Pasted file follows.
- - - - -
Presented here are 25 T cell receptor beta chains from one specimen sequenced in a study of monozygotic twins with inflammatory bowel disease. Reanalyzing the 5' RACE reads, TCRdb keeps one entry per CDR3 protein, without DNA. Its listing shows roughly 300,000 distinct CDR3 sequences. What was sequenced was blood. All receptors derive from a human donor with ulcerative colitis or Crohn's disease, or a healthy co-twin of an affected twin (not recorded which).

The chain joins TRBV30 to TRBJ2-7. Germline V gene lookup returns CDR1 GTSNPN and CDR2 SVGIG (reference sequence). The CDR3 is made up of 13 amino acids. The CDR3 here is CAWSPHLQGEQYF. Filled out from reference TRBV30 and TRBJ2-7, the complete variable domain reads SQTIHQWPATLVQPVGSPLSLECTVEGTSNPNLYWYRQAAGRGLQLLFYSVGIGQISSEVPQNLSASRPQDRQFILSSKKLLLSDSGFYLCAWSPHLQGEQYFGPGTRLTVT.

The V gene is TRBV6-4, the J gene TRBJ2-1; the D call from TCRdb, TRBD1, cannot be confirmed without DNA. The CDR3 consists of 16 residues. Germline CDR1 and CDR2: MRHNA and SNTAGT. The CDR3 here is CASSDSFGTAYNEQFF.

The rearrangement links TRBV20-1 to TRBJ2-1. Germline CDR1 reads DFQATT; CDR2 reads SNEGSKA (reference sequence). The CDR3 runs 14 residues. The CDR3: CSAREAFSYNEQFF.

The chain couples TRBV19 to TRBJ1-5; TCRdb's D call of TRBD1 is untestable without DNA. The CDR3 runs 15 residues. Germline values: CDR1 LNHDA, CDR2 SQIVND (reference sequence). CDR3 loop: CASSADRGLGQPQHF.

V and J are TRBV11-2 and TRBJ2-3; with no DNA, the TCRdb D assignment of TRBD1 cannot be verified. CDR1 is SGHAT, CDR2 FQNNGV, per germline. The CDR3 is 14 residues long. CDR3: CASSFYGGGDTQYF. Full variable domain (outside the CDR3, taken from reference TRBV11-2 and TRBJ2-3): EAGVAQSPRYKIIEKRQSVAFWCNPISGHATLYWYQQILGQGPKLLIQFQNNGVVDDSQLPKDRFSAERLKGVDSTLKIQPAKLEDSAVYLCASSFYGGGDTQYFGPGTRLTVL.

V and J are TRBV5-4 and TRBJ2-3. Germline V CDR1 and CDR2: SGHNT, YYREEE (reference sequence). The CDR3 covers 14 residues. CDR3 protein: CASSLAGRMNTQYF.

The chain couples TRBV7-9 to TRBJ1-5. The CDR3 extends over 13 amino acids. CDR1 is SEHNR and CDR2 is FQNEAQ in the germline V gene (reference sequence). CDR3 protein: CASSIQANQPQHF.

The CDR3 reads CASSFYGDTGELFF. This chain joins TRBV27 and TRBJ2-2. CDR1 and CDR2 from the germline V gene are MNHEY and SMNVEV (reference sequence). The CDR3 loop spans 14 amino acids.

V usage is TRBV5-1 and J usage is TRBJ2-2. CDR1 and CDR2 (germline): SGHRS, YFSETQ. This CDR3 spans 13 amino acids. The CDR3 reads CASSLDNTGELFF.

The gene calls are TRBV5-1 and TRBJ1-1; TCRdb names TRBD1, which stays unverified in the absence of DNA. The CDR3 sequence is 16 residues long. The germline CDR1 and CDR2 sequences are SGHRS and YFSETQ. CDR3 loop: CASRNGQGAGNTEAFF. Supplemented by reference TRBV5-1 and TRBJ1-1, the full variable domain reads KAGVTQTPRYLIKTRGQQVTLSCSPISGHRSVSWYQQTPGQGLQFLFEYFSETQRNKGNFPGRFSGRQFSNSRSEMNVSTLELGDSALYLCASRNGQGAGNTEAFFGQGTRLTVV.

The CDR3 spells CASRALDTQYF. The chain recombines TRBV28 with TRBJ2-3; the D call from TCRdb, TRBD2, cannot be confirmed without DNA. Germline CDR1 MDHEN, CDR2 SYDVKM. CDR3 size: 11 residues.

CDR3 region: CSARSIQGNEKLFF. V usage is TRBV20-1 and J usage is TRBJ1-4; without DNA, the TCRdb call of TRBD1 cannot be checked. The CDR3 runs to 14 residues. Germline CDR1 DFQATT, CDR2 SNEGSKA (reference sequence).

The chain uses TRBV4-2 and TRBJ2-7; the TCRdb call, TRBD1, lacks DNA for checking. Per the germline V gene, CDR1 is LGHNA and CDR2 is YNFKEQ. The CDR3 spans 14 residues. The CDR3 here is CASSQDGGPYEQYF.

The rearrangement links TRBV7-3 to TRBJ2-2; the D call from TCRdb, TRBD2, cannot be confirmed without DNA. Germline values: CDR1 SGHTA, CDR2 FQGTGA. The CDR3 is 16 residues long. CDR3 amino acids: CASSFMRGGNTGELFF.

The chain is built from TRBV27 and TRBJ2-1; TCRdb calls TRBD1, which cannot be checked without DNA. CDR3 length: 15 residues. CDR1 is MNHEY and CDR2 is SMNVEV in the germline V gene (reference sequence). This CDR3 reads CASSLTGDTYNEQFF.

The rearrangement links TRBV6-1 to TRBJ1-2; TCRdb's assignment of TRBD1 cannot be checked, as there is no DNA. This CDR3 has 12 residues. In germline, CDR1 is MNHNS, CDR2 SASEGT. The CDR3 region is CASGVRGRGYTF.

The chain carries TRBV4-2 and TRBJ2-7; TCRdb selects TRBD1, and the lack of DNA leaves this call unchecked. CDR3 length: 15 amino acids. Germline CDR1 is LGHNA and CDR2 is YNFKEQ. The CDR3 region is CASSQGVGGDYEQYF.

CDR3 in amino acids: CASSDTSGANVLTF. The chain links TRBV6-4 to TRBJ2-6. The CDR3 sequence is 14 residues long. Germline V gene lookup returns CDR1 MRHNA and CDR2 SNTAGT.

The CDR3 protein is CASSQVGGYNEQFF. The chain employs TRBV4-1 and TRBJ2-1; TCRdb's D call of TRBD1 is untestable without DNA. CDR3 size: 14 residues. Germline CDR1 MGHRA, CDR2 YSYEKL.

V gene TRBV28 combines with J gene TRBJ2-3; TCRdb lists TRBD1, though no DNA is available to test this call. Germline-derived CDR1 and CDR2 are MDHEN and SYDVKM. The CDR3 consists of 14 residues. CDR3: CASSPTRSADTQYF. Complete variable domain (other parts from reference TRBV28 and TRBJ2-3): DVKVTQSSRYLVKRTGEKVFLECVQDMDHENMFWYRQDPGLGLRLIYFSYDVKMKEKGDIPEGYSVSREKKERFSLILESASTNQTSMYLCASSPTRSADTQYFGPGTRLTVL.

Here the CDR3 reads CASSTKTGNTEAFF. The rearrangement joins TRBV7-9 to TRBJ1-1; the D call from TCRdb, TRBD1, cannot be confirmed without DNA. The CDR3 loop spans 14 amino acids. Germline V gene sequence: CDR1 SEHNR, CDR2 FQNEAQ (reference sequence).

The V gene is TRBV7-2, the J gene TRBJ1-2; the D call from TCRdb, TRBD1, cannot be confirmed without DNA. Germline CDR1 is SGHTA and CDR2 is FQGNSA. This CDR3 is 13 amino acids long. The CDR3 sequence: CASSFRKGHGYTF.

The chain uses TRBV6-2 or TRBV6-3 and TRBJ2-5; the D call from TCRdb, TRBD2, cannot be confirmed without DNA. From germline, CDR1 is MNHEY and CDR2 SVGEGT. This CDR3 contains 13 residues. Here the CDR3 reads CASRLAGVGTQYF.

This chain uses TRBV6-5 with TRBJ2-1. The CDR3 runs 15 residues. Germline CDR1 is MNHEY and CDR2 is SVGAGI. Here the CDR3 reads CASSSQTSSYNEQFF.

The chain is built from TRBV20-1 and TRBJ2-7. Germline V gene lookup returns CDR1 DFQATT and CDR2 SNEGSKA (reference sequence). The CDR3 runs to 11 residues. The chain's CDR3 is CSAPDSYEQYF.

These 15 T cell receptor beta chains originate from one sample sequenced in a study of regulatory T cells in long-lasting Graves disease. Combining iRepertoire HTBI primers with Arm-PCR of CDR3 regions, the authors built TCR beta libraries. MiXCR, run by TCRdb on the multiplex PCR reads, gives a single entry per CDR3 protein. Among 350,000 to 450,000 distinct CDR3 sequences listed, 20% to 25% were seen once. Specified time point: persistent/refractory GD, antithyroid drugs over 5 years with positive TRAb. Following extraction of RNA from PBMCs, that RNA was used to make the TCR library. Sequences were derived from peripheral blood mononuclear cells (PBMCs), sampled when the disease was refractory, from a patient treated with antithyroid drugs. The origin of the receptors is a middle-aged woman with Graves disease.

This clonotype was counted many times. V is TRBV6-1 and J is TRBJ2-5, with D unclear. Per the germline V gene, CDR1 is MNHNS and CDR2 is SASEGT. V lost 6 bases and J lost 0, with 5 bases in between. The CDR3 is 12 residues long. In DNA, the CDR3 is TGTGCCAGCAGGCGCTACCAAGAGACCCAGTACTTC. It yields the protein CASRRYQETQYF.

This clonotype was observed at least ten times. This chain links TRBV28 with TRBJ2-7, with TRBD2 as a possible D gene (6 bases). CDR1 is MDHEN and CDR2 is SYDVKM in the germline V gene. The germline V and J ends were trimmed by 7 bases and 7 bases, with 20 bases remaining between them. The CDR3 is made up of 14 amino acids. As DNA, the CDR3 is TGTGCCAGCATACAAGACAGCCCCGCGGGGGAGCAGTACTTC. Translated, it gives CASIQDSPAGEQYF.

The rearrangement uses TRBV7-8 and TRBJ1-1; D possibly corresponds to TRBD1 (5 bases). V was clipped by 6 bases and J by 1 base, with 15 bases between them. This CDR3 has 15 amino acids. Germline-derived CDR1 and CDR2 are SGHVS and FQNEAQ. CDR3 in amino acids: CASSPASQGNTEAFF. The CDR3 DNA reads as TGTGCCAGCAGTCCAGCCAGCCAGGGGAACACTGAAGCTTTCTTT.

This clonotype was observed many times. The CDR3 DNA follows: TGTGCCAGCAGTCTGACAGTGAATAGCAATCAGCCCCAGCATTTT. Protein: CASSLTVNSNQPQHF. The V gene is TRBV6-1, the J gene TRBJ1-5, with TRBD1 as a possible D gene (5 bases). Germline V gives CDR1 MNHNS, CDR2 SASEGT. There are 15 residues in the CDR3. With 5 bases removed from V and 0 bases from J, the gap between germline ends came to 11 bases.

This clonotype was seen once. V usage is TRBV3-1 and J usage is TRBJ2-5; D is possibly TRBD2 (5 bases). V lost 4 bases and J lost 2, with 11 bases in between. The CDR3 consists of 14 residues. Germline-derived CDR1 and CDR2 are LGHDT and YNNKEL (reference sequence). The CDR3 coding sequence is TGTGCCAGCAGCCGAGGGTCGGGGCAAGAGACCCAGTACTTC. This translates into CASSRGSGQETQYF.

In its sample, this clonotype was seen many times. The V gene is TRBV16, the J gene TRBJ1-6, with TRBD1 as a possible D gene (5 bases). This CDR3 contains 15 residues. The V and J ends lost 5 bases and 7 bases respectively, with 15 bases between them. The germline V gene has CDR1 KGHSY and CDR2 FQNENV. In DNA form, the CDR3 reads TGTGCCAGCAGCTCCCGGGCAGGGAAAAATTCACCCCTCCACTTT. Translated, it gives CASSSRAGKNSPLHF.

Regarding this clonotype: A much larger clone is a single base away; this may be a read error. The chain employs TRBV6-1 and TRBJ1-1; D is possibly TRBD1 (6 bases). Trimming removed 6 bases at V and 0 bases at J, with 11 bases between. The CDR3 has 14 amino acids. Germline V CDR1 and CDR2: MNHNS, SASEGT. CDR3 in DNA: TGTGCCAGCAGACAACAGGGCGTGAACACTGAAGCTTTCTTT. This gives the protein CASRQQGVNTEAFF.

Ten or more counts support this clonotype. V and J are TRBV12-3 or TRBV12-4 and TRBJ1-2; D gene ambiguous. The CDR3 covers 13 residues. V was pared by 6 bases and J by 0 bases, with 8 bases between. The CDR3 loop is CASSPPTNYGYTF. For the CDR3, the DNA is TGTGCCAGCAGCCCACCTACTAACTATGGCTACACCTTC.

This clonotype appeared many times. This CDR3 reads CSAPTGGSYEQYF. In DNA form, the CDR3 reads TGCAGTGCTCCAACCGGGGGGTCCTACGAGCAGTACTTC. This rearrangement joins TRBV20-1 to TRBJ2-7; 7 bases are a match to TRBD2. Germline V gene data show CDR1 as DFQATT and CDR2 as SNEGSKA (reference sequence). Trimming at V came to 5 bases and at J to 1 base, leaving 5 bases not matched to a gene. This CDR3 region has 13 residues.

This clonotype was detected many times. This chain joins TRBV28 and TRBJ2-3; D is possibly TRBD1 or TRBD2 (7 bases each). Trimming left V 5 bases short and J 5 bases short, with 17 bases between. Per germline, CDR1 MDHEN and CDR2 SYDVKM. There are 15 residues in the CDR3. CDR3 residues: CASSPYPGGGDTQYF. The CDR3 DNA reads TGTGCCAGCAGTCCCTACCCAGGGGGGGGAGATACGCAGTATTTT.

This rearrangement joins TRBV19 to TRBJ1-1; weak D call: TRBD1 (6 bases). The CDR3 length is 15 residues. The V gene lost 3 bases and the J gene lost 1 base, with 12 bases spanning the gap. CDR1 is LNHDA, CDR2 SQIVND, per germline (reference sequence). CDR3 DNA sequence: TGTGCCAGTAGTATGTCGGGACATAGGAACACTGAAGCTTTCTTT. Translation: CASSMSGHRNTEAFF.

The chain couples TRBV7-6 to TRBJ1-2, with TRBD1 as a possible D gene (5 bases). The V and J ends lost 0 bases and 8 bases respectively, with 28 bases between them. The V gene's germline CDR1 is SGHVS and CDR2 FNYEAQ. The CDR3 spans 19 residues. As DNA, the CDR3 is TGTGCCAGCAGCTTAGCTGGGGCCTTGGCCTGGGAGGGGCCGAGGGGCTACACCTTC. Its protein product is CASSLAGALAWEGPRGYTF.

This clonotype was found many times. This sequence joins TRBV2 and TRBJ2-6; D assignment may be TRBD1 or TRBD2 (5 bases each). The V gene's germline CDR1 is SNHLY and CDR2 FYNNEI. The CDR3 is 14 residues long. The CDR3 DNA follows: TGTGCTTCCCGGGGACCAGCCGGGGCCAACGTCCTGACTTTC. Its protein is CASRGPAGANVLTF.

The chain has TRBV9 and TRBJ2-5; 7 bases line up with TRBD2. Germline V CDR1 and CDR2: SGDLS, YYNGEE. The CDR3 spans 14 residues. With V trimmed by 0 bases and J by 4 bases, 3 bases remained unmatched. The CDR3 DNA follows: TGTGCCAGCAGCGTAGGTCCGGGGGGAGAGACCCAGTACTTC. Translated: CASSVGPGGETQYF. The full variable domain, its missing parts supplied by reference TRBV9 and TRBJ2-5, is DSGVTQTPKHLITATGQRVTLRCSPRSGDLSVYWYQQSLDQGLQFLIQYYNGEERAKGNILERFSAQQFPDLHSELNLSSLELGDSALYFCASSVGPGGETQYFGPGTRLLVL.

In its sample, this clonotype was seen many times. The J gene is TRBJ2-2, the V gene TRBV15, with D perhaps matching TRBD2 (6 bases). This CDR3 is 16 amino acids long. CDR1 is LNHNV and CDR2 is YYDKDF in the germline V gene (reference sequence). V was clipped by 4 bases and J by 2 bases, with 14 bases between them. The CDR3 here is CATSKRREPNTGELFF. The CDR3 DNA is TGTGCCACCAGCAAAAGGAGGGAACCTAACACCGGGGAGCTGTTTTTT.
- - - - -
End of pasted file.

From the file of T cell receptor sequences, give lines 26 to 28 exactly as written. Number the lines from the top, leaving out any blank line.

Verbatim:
The chain is built from TRBV20-1 and TRBJ2-7. Germline V gene lookup returns CDR1 DFQATT and CDR2 SNEGSKA (reference sequence). The CDR3 runs to 11 residues. The chain's CDR3 is CSAPDSYEQYF.

These 15 T cell receptor beta chains originate from one sample sequenced in a study of regulatory T cells in long-lasting Graves disease. Combining iRepertoire HTBI primers with Arm-PCR of CDR3 regions, the authors built TCR beta libraries. MiXCR, run by TCRdb on the multiplex PCR reads, gives a single entry per CDR3 protein. Among 350,000 to 450,000 distinct CDR3 sequences listed, 20% to 25% were seen once. Specified time point: persistent/refractory GD, antithyroid drugs over 5 years with positive TRAb. Following extraction of RNA from PBMCs, that RNA was used to make the TCR library. Sequences were derived from peripheral blood mononuclear cells (PBMCs), sampled when the disease was refractory, from a patient treated with antithyroid drugs. The origin of the receptors is a middle-aged woman with Graves disease.

This clonotype was counted many times. V is TRBV6-1 and J is TRBJ2-5, with D unclear. Per the germline V gene, CDR1 is MNHNS and CDR2 is SASEGT. V lost 6 bases and J lost 0, with 5 bases in between. The CDR3 is 12 residues long. In DNA, the CDR3 is TGTGCCAGCAGGCGCTACCAAGAGACCCAGTACTTC. It yields the protein CASRRYQETQYF.